Staff Book Picks – April 2017

Every month, each member of the Samadhi Cushions team recommends  a different book of their choice.

Radical Dharma
By Rev. angel Kyodo Williams

” ‘The problem is not whiteness or Blackness. The problem is the way in which we relate to those identities,’ so says Rev. angel Kyodo Williams in this compilation of talks and dialogue by three African American Buddhist teachers and leaders. Radical Dharma is a ‘way in’ to a conversation—a conversation with each other, as well as a conversation needed with ourselves. Walking a path, how can we (and our spiritual communities) expect to wake up without waking up to the implicit or explicit role we ourselves play in what Rev. Williams calls society’s ‘delusions of systematic aggression’? Lama Rod Owens and Jasmine Syedullah are the other eloquent contributors. A call to action that extends beyond the borders of our sanghas.”

— Michael Greenleaf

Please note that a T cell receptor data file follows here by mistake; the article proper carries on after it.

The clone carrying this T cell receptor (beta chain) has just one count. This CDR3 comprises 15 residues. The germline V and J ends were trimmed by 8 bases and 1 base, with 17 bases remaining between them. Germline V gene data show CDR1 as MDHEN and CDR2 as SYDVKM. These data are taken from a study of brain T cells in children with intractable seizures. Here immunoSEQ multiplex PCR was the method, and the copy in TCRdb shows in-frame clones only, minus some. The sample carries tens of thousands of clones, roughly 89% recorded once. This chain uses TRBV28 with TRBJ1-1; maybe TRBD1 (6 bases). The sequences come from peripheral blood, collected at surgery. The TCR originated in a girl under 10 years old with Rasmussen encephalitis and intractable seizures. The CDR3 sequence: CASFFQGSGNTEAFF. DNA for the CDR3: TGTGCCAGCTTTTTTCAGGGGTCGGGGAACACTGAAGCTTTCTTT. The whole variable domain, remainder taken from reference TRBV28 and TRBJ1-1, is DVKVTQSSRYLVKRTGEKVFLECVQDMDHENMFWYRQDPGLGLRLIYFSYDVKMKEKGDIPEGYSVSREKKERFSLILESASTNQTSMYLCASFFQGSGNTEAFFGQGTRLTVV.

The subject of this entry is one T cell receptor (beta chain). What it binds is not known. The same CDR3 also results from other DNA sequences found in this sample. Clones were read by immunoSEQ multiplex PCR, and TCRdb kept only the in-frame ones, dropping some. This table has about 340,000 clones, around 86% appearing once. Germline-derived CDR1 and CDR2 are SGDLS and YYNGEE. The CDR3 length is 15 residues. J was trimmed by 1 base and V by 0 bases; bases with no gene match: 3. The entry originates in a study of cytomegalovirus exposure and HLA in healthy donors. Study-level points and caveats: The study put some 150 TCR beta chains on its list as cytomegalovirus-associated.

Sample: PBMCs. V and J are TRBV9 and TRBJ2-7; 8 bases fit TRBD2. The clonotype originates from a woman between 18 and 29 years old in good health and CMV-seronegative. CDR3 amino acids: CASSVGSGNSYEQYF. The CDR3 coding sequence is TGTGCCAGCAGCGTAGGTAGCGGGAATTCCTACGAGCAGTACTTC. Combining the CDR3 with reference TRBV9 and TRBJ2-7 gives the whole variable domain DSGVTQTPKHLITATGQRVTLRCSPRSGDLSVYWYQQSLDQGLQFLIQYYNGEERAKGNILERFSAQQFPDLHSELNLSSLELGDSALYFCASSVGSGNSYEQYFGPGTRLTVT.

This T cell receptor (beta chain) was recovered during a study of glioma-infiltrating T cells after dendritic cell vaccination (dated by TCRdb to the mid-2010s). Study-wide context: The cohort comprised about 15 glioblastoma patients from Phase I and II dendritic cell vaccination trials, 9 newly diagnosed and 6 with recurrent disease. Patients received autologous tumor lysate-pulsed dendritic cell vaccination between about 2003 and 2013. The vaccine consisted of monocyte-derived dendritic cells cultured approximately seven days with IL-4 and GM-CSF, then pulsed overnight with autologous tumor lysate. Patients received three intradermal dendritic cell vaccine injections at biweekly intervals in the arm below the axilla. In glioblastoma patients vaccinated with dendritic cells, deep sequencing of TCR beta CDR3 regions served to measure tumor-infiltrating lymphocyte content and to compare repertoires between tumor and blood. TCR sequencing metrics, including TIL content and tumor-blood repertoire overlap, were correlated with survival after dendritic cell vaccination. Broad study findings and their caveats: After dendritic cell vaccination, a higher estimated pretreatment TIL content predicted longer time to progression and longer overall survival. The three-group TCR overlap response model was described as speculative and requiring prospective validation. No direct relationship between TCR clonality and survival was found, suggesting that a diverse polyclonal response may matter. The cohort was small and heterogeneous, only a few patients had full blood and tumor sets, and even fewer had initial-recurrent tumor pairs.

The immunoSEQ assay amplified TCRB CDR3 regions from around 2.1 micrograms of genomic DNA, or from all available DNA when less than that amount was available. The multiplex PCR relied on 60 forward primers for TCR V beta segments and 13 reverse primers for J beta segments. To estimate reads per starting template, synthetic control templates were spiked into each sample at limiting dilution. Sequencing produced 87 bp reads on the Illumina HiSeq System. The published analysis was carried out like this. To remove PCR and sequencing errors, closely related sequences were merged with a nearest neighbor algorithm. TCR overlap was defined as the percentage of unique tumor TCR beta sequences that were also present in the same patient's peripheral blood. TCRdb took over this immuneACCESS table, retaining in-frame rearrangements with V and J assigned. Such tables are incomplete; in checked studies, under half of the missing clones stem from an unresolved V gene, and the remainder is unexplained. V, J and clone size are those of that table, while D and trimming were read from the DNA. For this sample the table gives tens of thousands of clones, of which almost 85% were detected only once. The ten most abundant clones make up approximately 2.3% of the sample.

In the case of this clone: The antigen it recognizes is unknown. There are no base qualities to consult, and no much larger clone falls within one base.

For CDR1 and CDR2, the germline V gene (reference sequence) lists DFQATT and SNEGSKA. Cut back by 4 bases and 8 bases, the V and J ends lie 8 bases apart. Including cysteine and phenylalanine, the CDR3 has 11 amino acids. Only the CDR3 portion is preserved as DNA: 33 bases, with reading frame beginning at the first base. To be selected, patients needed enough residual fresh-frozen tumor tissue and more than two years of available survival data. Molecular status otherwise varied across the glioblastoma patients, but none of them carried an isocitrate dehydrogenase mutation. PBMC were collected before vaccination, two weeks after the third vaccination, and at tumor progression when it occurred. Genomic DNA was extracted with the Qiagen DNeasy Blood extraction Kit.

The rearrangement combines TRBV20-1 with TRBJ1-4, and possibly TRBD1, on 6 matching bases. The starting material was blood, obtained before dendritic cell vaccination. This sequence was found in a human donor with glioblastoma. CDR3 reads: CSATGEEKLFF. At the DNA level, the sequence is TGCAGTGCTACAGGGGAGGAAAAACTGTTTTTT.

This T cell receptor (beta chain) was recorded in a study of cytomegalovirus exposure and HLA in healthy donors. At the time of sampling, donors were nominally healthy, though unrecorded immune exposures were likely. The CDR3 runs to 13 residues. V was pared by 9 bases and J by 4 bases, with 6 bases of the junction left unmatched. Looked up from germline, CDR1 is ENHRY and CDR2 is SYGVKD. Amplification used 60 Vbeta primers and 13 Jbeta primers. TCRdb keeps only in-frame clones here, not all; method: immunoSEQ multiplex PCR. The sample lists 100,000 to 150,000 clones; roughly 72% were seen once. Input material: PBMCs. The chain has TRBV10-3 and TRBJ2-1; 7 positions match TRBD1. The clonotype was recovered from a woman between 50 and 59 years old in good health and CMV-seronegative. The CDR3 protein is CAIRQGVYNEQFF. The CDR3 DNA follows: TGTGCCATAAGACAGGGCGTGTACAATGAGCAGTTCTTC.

By Shunryu Suzuki Roshi

“In the course of writing his biography of Suzuki Roshi called Crooked Cucumber, David Chadwick amassed a wealth of stories people told about him – short snippets of advice, or offhand remarks, or things said in passing during a talk, which didn’t quite fit into the formal biography. Fortunately for us, he collected them into this delightful, funny, wise, mind-stopping little book. This is the one that starts, ‘One morning when we were all sitting zazen, Suzuki Roshi gave a brief impromptu talk in which he said, ‘Each of you is perfect the way you are … and you can use a little improvement.’ ‘”

— Sumner Bradley

By Chögyam Trungpa

The Heart of the Buddha is a collection of teachings by Chögyam Trungpa Rinpoche on the fundamentals of Buddhism in our everyday lives. In it you’ll find introductions to buddha nature and mindfulness as well as Trungpa Rinpoche’s insights into money, poetry, relationships, and death. There are also discussions of the Refuge and Bodhisattva Vows for anyone thinking of making a commitment to the Buddhist path. For anyone curious about Buddhism this book is a good place to start.”

— Mark Wilhelmi

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